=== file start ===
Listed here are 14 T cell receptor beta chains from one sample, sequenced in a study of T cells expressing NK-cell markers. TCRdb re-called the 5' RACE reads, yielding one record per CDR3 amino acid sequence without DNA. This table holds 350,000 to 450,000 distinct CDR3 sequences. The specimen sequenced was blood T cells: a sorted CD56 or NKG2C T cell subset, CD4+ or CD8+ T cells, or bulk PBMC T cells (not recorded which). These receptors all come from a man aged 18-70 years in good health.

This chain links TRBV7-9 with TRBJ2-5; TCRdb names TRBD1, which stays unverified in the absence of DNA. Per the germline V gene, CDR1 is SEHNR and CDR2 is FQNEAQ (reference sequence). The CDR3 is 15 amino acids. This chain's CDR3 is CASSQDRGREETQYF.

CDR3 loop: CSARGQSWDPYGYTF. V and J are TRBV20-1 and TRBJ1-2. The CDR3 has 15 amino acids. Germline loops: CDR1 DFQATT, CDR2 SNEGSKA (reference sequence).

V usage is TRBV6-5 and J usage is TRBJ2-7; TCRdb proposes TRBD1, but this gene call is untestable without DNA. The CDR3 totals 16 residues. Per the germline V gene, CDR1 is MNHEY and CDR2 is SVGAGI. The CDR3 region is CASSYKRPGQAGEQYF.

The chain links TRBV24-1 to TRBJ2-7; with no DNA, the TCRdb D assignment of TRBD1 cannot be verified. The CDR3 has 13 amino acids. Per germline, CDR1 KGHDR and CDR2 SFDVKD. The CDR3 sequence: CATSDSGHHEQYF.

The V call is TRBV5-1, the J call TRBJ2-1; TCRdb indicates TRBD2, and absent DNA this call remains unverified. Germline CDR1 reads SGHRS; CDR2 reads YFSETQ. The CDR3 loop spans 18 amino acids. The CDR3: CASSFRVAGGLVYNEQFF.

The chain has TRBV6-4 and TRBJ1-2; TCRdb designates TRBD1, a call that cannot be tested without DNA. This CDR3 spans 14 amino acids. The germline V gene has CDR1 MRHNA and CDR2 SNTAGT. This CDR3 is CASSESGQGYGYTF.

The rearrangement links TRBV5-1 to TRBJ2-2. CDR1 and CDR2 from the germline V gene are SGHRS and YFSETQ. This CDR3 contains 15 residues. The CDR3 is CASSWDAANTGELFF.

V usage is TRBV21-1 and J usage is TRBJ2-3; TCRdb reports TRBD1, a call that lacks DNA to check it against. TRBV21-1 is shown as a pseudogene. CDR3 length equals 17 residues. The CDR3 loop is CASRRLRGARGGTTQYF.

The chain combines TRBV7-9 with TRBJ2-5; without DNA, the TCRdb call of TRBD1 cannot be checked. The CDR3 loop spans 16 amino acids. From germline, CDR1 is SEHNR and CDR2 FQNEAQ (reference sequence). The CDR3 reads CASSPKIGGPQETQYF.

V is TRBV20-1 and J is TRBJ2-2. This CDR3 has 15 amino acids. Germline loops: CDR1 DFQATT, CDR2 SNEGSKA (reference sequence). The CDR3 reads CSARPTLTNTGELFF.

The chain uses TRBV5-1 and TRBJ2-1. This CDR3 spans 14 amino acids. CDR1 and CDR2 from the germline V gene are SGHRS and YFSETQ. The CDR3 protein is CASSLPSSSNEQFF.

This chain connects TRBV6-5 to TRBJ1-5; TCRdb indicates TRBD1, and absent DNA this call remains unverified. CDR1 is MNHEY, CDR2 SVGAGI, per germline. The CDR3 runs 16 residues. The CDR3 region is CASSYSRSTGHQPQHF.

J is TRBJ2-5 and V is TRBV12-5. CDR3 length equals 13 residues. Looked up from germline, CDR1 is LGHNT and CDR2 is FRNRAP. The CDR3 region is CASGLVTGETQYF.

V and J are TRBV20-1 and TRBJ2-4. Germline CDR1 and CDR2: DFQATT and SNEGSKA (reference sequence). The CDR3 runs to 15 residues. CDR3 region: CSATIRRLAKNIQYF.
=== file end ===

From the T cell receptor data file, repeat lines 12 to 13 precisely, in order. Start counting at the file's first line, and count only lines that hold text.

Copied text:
The chain uses TRBV5-1 and TRBJ2-1. This CDR3 spans 14 amino acids. CDR1 and CDR2 from the germline V gene are SGHRS and YFSETQ. The CDR3 protein is CASSLPSSSNEQFF.

This chain connects TRBV6-5 to TRBJ1-5; TCRdb indicates TRBD1, and absent DNA this call remains unverified. CDR1 is MNHEY, CDR2 SVGAGI, per germline. The CDR3 runs 16 residues. The CDR3 region is CASSYSRSTGHQPQHF.